By Chris Lane
By Jeff Balke
By Aaron Reiss
By Angelica Leicht
By Dianna Wray
By Aaron Reiss
By Camilo Smith
By Craig Malisow
Mary Crowley, now a teacher in France, has already voted by absentee ballot for Henley -- even though it triggered "Soooey" memories. "Sometimes...I think, 'Wow, did I really vote for a man who was running around like a crazy person?'" she says. "But when I think of him being completely nuts, I also think about how he is an inspiring teacher as well."
Henley, a little bulldog of a guy, freely admits his methods are unorthodox. "You're not gonna find any lesson plans, any textbooks or any test papers in my classroom," he says.
His legendary status has earned him the benign neglect of Lanier's principals through the years. ("They put me in a portable building out back and they don't even know I'm there," he says.) It doesn't hurt that the debate program is recognized nationally, regularly winning tournaments against high school teams.
The team could pile up that winning record with 30 members -- in fact, it might be easier to do so -- but Henley insists that everyone in his classes participate. Why? Because the wild-guy 59-year-old teacher has more than a bit of Old Fogey in him.
Kids these days. "There's too much video games and too much text-messaging, and as far as face-to-face communication and being articulate and self-confident, they're losing that," Henley says. "They're all sounding like Valley Girls and Valley Boys -- 'Like, dude' -- and it's driving me crazy."
Still, he's had a powerful effect on a lot of Lanier grads. "Mr. Henley is the best teacher I ever had precisely because he was not a teacher," says Marc Bhargava, now a junior at Harvard University. "He never told us what to think or who to admire, but fed our excitement with questions and dreams."
Now many of those former students are on the campaign trail. When they're not calling or blockwalking, they're introducing Henley at gatherings at private homes. "It's quite amazing to hear the impact a teacher and the debate program has had on their life," Henley says.
Be Stubborn as Hell
The days of Whitewater can seem like another age now, but there was a time when national reporters frantically competed for scoops about investigations into a small Arkansas land deal. The Rush Limbaughs of the land frothed mightily about how the Clintons were covering up the crime of the century, and special prosecutors relentlessly pursued every lead, usually in vain.
As it turned out, there wasn't too much to the Whitewater saga until Monica Lewinsky's oral skills entered the picture. Few people went to prison, but Susan McDougal, Henley's sister, was one of them.
She and her husband were convicted of fraud, but that's not what made her famous. She refused to answer some of Starr's questions about Clinton, saying his office was acting unethically. A judge found her in contempt, and McDougal served 18 months in jail.
"She would have died in prison, and that really scared me because I realized she was willing to do that," Henley says.
Then again, he shouldn't have been surprised. All seven of the Henleys seem to dig in their heels against authority when most people would decide it wasn't worth it.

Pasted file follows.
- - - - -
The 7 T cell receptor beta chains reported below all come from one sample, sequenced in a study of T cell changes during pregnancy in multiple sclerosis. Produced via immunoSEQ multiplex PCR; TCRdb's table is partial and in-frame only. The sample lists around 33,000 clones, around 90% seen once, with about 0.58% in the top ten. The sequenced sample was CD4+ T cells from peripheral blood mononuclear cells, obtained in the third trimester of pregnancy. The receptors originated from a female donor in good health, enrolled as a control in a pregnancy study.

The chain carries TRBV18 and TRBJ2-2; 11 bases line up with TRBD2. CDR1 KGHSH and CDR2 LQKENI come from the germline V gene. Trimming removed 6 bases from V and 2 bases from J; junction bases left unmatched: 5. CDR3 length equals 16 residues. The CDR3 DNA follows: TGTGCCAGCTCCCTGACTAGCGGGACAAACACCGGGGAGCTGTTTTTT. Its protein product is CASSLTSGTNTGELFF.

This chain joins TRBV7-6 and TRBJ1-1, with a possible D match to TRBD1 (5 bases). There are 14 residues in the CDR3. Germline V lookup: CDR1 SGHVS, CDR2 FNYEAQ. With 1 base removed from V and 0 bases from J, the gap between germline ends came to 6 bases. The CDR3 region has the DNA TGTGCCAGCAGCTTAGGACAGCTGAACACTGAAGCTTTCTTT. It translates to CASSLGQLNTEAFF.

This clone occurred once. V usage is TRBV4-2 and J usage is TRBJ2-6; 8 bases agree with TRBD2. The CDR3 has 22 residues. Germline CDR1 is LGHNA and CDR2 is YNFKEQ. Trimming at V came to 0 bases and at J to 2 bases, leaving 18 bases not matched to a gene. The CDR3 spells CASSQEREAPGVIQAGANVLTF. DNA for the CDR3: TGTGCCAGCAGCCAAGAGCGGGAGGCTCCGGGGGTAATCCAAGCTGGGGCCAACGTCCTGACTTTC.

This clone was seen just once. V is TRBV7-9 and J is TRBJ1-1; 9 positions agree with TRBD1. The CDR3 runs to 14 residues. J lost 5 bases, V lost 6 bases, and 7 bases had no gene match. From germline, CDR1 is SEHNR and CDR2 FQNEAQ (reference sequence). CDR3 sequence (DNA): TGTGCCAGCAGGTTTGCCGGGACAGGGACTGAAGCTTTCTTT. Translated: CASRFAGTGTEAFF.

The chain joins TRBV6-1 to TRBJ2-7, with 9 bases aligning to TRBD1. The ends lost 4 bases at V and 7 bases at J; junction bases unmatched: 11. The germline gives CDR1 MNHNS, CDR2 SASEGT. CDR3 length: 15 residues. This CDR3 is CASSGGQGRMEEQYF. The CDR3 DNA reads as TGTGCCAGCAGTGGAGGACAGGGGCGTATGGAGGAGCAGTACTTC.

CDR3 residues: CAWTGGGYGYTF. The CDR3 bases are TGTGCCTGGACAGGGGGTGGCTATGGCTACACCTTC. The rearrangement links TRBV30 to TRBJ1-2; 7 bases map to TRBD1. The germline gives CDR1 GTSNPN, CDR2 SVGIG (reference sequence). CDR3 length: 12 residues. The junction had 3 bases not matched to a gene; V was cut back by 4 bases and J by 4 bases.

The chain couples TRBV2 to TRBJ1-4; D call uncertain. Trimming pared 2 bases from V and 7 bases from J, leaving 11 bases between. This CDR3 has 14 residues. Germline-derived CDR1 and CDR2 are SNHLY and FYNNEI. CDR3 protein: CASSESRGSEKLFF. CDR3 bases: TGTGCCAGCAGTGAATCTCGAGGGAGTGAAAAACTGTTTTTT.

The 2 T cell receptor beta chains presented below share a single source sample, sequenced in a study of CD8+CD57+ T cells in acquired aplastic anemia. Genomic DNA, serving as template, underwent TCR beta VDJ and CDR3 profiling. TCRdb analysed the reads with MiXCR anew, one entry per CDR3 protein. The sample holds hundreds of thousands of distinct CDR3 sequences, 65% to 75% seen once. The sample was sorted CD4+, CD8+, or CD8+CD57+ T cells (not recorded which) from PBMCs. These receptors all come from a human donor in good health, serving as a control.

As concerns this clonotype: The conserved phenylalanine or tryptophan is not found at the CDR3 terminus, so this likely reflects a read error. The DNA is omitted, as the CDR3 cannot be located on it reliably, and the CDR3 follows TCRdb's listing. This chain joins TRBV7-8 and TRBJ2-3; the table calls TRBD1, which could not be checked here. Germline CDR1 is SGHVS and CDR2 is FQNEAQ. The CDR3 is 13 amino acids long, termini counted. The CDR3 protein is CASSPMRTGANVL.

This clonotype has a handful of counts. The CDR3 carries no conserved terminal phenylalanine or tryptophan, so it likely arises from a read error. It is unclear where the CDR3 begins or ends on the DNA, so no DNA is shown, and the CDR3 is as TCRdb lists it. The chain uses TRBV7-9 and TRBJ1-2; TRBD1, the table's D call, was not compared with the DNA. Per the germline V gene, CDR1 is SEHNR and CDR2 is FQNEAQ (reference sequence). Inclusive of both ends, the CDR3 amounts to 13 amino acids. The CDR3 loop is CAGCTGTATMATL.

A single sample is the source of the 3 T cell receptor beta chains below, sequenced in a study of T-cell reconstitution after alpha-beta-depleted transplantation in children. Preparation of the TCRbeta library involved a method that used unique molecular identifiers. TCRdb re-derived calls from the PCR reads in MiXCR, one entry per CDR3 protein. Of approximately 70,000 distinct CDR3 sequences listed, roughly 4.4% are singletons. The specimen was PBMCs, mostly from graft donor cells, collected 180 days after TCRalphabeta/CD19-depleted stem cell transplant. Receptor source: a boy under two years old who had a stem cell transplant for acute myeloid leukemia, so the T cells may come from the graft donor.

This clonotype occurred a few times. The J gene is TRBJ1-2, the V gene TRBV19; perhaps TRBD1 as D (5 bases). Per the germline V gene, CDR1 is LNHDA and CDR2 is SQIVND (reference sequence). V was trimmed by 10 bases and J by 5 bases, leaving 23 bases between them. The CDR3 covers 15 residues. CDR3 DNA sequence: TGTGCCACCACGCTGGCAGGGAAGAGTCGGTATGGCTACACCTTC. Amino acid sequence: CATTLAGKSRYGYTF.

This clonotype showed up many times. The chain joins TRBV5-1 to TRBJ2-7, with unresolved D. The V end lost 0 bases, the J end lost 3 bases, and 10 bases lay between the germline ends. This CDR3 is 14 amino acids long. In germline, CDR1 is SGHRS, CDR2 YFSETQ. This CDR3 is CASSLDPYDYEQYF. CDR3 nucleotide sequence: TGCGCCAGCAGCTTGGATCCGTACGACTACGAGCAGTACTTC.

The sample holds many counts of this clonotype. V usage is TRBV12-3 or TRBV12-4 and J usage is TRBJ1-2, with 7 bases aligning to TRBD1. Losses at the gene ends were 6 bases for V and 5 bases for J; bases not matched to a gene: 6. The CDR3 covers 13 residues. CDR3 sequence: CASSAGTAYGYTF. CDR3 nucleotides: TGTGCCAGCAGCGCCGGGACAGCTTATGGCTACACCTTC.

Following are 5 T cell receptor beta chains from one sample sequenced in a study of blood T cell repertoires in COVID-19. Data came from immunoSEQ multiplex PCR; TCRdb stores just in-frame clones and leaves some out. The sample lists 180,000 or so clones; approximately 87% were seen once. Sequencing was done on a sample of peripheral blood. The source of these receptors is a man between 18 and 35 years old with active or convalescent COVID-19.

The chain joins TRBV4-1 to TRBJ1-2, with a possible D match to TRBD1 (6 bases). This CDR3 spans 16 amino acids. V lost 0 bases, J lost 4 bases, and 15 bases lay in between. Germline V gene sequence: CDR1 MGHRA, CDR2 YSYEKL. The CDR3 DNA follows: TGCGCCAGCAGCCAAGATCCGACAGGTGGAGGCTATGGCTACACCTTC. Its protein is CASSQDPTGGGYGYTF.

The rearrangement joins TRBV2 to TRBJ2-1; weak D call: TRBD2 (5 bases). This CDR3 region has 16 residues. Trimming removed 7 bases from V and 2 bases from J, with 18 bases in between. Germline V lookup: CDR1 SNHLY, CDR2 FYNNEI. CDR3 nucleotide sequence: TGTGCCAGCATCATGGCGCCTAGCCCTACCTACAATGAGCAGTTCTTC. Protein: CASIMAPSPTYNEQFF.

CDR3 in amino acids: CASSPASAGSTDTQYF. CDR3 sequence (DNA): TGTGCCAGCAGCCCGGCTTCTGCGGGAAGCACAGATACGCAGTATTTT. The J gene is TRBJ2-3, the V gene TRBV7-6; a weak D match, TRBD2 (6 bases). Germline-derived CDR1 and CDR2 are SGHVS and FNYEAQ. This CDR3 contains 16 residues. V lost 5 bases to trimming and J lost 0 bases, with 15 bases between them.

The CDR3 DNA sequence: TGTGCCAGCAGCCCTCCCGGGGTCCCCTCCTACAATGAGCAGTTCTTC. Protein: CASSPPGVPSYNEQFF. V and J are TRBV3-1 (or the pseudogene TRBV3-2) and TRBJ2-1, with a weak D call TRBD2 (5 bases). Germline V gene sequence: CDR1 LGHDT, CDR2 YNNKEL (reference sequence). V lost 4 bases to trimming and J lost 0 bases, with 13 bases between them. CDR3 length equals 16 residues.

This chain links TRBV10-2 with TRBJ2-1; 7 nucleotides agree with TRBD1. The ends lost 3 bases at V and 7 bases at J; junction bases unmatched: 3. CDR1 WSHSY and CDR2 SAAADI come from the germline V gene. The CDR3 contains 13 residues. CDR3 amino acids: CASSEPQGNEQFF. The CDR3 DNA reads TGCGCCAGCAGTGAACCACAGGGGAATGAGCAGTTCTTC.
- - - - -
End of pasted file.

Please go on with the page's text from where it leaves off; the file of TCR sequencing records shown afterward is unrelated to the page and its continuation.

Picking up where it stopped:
"I know where it comes from," Henley says. "We had a father who was a master sergeant and went through the [Second World] War and the Korean War and, you know, he was a son of a bitch. And that was our authority figure, and so we've been rebelling against authority figures ever since."
McDougal, in her book The Woman Who Wouldn't Talk, describes the family dynamic as they grew up in Arkansas.
Former Master Sgt. Henley was a hardcore Republican who would rail against whatever was getting his goat at the moment, and the dinner table was a freewheeling forum, with Jim "challeng[ing] my father on virtually every one of his basic beliefs," she writes.
"Jim was a slender, thoughtful boy who loved to follow politics and, by the time he was ten, was writing earnest letters to newspapers. He also was a liberal's liberal who couldn't fathom my father's inability to see obvious truths," she adds.
A "liberal's liberal" in 1960s Arkansas was probably anyone who didn't burn Beatles records, but Henley eventually took a turn his father could approve -- he became a minister. For nine years, beginning at age 19, he served at a small church in the Ozark Mountains.
His religious calling lasted until Houston judge Paul Pressler led the move to take the Southern Baptist Convention in a hard-right direction. Henley was at Fort Worth's Southwestern Seminary at the time, getting a master's degree.
"They're taking it over, firing my professors," he says. "That purging of the professors, people who were God-fearing, Bible-believing people getting kicked out because...they weren't politically correct on all these social issues, that was it."
Henley returned to Arkansas and got in the savings and loan business with his brother, just in time for that industry's collapse. The two faced criminal charges over the bank's failure, but both were acquitted.
The prosecution was an effort to put pressure on his sister to give up dirt on Bill Clinton, Henley believes, even though the trial took place in 1990.